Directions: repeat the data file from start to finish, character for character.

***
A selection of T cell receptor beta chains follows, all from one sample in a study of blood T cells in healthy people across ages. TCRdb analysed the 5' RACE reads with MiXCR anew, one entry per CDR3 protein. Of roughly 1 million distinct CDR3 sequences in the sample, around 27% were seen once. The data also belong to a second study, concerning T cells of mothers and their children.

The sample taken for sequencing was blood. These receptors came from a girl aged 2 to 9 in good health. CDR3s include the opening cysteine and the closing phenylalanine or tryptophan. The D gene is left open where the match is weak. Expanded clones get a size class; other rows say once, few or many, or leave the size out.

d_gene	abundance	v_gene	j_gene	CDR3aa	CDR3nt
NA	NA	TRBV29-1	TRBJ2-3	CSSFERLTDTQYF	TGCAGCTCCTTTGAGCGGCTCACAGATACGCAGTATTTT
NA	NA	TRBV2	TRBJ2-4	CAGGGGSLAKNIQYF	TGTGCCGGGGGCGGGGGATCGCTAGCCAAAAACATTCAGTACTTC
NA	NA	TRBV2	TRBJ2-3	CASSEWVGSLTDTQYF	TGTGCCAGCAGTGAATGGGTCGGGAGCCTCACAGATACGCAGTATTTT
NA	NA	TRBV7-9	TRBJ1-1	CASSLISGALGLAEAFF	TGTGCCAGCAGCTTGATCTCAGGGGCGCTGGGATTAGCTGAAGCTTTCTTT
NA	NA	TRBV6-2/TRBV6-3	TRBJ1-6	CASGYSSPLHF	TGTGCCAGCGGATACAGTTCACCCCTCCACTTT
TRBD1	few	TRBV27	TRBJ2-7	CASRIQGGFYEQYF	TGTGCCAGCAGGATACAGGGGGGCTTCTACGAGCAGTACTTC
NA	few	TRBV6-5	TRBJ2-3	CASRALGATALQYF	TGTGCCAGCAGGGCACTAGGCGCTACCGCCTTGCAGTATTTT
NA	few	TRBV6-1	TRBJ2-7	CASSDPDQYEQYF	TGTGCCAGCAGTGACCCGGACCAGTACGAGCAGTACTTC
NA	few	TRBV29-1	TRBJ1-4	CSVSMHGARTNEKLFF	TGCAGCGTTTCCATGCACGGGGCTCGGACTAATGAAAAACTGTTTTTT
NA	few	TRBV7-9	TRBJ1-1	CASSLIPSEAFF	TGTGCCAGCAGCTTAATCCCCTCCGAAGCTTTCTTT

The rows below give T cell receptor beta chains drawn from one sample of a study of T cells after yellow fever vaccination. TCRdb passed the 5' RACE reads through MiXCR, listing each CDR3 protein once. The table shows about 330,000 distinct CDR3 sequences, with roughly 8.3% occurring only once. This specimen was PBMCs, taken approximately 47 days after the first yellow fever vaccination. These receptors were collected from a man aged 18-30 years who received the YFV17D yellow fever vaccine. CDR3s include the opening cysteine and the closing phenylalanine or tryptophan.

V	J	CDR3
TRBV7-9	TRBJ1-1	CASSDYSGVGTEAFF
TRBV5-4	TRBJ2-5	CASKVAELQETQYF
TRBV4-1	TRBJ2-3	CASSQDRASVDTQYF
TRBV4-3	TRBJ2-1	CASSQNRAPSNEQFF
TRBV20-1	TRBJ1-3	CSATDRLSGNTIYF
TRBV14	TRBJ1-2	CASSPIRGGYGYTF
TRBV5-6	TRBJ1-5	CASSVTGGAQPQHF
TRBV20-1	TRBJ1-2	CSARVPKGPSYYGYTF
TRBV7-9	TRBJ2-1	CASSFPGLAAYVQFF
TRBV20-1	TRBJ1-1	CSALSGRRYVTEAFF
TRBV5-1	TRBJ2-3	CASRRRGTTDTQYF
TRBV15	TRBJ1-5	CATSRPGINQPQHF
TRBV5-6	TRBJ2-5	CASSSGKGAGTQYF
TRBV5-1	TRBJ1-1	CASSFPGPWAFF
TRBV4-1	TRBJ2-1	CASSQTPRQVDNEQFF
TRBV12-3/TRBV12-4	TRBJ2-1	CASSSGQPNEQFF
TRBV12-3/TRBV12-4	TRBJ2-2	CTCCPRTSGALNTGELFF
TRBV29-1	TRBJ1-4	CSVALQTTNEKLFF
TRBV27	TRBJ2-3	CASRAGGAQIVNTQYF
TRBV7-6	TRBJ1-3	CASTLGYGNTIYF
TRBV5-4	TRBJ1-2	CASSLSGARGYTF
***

A selection of T cell receptor beta chains follows, all from one sample in a study of blood T cells in healthy people across ages. TCRdb analysed the 5' RACE reads with MiXCR anew, one entry per CDR3 protein. Of roughly 1 million distinct CDR3 sequences in the sample, around 27% were seen once. The data also belong to a second study, concerning T cells of mothers and their children.

The sample taken for sequencing was blood. These receptors came from a girl aged 2 to 9 in good health. CDR3s include the opening cysteine and the closing phenylalanine or tryptophan. The D gene is left open where the match is weak. Expanded clones get a size class; other rows say once, few or many, or leave the size out.

d_gene	abundance	v_gene	j_gene	CDR3aa	CDR3nt
NA	NA	TRBV29-1	TRBJ2-3	CSSFERLTDTQYF	TGCAGCTCCTTTGAGCGGCTCACAGATACGCAGTATTTT
NA	NA	TRBV2	TRBJ2-4	CAGGGGSLAKNIQYF	TGTGCCGGGGGCGGGGGATCGCTAGCCAAAAACATTCAGTACTTC
NA	NA	TRBV2	TRBJ2-3	CASSEWVGSLTDTQYF	TGTGCCAGCAGTGAATGGGTCGGGAGCCTCACAGATACGCAGTATTTT
NA	NA	TRBV7-9	TRBJ1-1	CASSLISGALGLAEAFF	TGTGCCAGCAGCTTGATCTCAGGGGCGCTGGGATTAGCTGAAGCTTTCTTT
NA	NA	TRBV6-2/TRBV6-3	TRBJ1-6	CASGYSSPLHF	TGTGCCAGCGGATACAGTTCACCCCTCCACTTT
TRBD1	few	TRBV27	TRBJ2-7	CASRIQGGFYEQYF	TGTGCCAGCAGGATACAGGGGGGCTTCTACGAGCAGTACTTC
NA	few	TRBV6-5	TRBJ2-3	CASRALGATALQYF	TGTGCCAGCAGGGCACTAGGCGCTACCGCCTTGCAGTATTTT
NA	few	TRBV6-1	TRBJ2-7	CASSDPDQYEQYF	TGTGCCAGCAGTGACCCGGACCAGTACGAGCAGTACTTC
NA	few	TRBV29-1	TRBJ1-4	CSVSMHGARTNEKLFF	TGCAGCGTTTCCATGCACGGGGCTCGGACTAATGAAAAACTGTTTTTT
NA	few	TRBV7-9	TRBJ1-1	CASSLIPSEAFF	TGTGCCAGCAGCTTAATCCCCTCCGAAGCTTTCTTT

The rows below give T cell receptor beta chains drawn from one sample of a study of T cells after yellow fever vaccination. TCRdb passed the 5' RACE reads through MiXCR, listing each CDR3 protein once. The table shows about 330,000 distinct CDR3 sequences, with roughly 8.3% occurring only once. This specimen was PBMCs, taken approximately 47 days after the first yellow fever vaccination. These receptors were collected from a man aged 18-30 years who received the YFV17D yellow fever vaccine. CDR3s include the opening cysteine and the closing phenylalanine or tryptophan.

V	J	CDR3
TRBV7-9	TRBJ1-1	CASSDYSGVGTEAFF
TRBV5-4	TRBJ2-5	CASKVAELQETQYF
TRBV4-1	TRBJ2-3	CASSQDRASVDTQYF
TRBV4-3	TRBJ2-1	CASSQNRAPSNEQFF
TRBV20-1	TRBJ1-3	CSATDRLSGNTIYF
TRBV14	TRBJ1-2	CASSPIRGGYGYTF
TRBV5-6	TRBJ1-5	CASSVTGGAQPQHF
TRBV20-1	TRBJ1-2	CSARVPKGPSYYGYTF
TRBV7-9	TRBJ2-1	CASSFPGLAAYVQFF
TRBV20-1	TRBJ1-1	CSALSGRRYVTEAFF
TRBV5-1	TRBJ2-3	CASRRRGTTDTQYF
TRBV15	TRBJ1-5	CATSRPGINQPQHF
TRBV5-6	TRBJ2-5	CASSSGKGAGTQYF
TRBV5-1	TRBJ1-1	CASSFPGPWAFF
TRBV4-1	TRBJ2-1	CASSQTPRQVDNEQFF
TRBV12-3/TRBV12-4	TRBJ2-1	CASSSGQPNEQFF
TRBV12-3/TRBV12-4	TRBJ2-2	CTCCPRTSGALNTGELFF
TRBV29-1	TRBJ1-4	CSVALQTTNEKLFF
TRBV27	TRBJ2-3	CASRAGGAQIVNTQYF
TRBV7-6	TRBJ1-3	CASTLGYGNTIYF
TRBV5-4	TRBJ1-2	CASSLSGARGYTF